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The US Just Killed 30 Innocent People in Afghanistan. Let's Pretend It Was London.

What if the victims of last week's U.S. drone strike had lived somewhere other than Afghanistan?

Thirty Afghan farmers were killed in a U.S. drone strike last week. (Photo: U.S. Air Force/Lt Col Leslie Pratt/Public Domain)

A US official in the UK has indicated that he is “working with local authorities” and “examining the intelligence” that led to a drone strike late last week that took the lives of 30 customers at a restaurant in central London. It appears that the intended target of the strike was a gathering of IS leaders, and that the group attacked — at an Italian restaurant celebrating the 70th birthday of one of the confirmed dead — was mistaken for the IS cell. In addition to the dead were over 40 wounded, many with life-threatening injuries. A number of children were among the 70 casualties.

While the US government has so far refused to confirm responsibility for the strike, a State Department spokesperson has said that, should in transpire that the US is responsible for the deaths, “collateral damage, while extremely rare, is a regrettable consequence of the ongoing efforts of the US to combat international terrorism,” and that, “citizens of London should be well aware by now that there are certain areas in the city that should be avoided.” The State Department spokesperson also noted that all strikes are conducted with the “utmost care,” and that it is not unusual for civilian death tolls to be “significantly exaggerated” by authorities in the UK.

Residents of the UK have been active on social media condemning the attack, noting that the international media show little or no interest in reporting on mass civilian casualties of US drone strikes in predominantly Christian nations. “Basically, the media might report that some people were killed in an attack and that’s it. No follow-up. No discussion of guilt. It’s like the lives of white Christian bankers in London count for less than nothing,” said UKJames on Twitter. Another Twitter user asked, “How can it be that the US is allowed to attack who and where they want in England, killing civilians, without any consequences? These were innocent people eating dinner. Where’s the outrage?”

Many of the posts on Facebook and Twitter also pointed out the how the “War on Terror” deaths of wealthier Christians in Europe are ignored by the media, while poorer Muslims, killed in places like Afghanistan and Yemen, get disproportionate coverage and attention from major news outlets.

Not all comments on social media, however, were sympathetic to the victims in London. “If these people in don’t want to get killed, why do they even live in England? Move somewhere else. Just not here!” tweeted EagleUSA1990. Others were quick to note that there was no evidence that those killed in the restaurant were not, in fact, members of IS, and that, “If you take your children out at night in a place like London it’s your fault of they get killed. What kind of people are these? They shouldn’t even have kids.”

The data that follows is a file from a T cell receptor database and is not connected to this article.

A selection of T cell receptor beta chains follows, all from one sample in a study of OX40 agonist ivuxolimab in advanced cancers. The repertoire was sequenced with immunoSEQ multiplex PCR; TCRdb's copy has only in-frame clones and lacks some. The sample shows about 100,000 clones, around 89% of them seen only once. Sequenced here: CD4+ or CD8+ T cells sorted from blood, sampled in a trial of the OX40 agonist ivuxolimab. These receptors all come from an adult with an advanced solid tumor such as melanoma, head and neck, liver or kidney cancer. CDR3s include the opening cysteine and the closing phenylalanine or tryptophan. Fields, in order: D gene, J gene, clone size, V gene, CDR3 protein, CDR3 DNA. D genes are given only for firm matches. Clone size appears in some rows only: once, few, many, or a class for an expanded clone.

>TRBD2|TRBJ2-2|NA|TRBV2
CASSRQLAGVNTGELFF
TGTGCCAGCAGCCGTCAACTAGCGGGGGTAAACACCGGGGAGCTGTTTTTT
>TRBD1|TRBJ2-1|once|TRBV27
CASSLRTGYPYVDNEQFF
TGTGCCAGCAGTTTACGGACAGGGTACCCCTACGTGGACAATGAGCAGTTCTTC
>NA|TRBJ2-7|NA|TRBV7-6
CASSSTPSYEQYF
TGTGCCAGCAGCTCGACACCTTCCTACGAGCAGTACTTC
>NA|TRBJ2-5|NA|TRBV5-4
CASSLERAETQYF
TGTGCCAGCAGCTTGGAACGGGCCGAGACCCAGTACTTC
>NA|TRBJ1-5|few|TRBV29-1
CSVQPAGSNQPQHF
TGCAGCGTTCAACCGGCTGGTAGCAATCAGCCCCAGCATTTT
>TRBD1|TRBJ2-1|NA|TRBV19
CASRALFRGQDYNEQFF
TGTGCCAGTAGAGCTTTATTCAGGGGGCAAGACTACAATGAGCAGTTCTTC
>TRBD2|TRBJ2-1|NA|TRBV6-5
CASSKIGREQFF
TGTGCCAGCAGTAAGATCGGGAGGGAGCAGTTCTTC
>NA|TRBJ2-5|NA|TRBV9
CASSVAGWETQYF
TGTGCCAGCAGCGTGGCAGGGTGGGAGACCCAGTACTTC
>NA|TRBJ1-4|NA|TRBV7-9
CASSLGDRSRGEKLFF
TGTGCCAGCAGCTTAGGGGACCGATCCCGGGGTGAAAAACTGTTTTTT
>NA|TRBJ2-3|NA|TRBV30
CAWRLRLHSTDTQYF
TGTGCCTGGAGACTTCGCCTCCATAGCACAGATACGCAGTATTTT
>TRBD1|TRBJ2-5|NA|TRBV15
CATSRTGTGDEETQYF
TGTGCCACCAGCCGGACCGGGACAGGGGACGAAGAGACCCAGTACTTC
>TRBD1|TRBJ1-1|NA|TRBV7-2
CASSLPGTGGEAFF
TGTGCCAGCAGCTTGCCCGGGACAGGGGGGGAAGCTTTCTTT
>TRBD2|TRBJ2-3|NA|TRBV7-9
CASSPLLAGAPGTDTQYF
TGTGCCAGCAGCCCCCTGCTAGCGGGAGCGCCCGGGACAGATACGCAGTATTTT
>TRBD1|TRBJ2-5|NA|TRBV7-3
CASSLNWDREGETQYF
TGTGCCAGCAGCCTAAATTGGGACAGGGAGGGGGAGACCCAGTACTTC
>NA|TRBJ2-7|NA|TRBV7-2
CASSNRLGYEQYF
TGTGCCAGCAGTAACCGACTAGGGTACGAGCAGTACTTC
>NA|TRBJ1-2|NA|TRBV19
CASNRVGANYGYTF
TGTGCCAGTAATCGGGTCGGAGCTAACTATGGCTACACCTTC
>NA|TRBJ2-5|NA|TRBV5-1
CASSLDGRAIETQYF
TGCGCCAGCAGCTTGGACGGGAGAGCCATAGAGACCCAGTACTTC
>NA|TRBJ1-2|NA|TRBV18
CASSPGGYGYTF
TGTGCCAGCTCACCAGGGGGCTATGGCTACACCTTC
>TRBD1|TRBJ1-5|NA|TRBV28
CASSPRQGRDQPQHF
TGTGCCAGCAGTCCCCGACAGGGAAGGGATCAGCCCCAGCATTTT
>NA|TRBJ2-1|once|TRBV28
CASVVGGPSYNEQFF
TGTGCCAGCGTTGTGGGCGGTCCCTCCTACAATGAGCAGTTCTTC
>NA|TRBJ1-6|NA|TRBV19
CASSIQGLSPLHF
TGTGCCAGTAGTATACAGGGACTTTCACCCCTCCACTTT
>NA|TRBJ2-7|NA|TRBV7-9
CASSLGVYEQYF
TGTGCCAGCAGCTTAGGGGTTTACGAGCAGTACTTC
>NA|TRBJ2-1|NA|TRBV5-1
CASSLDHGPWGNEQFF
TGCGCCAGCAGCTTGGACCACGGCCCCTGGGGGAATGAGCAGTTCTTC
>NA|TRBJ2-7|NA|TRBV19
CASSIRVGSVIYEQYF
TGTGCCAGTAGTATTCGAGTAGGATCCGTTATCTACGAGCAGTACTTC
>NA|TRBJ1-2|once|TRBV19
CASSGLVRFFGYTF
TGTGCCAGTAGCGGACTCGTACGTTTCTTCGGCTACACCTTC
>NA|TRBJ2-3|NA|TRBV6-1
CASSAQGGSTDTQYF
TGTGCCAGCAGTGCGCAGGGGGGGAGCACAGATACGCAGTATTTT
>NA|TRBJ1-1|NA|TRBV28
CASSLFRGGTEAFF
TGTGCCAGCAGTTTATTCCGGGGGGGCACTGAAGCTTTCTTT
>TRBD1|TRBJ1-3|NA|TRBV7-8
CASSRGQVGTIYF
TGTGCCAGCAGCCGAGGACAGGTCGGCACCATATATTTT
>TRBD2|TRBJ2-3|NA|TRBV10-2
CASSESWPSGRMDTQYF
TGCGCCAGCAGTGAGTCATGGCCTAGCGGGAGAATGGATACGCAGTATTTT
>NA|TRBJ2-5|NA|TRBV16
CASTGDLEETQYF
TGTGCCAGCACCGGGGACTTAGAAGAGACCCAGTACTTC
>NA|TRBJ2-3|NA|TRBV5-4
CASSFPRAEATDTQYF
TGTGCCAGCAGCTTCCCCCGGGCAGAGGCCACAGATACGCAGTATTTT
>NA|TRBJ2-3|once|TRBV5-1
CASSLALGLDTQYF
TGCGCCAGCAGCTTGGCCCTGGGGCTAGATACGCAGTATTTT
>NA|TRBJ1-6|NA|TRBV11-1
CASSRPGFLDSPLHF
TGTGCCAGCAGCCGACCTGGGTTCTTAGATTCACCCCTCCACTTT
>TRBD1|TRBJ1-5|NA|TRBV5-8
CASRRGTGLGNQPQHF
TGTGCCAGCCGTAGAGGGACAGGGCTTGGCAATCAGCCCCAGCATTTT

London Mayor Sadiq Khan has expressed outrage over the deaths, saying that a full investigation into the attack must take place, including criminal charges of negligent homicide against those responsible — this, despite the fact that the US has indicated it will not recognize any legal decision made outside of a US court. Khan noted that this is the fourth US drone attack in the UK in recent months: attacks that have claimed over 1,000 innocent lives in the UK in the last decade. One of these included a strike in July of this year that hit a wedding on the outskirts of the city of Manchester killing 44 participants, including the bride and her entire family. As the wedding took place in an “area of interest” to the US government, however, an internal investigation resulted in a finding of “no culpability” on the part of the United States.

Despite the US government refusal to claim responsibility, families of the Manchester victims were nevertheless offered $500 compensation each by US authorities, “in memory of the dead, and as a sign of goodwill on the part of the United States of America.”

(US drone strike intended for Isis hideout kills 30 pine nut workers in Afghanistan)

Christian Christensen

Christian Christensen

Christian Christensen, American in Sweden, is Professor of Journalism at Stockholm University. Follow him on Twitter: @ChrChristensen

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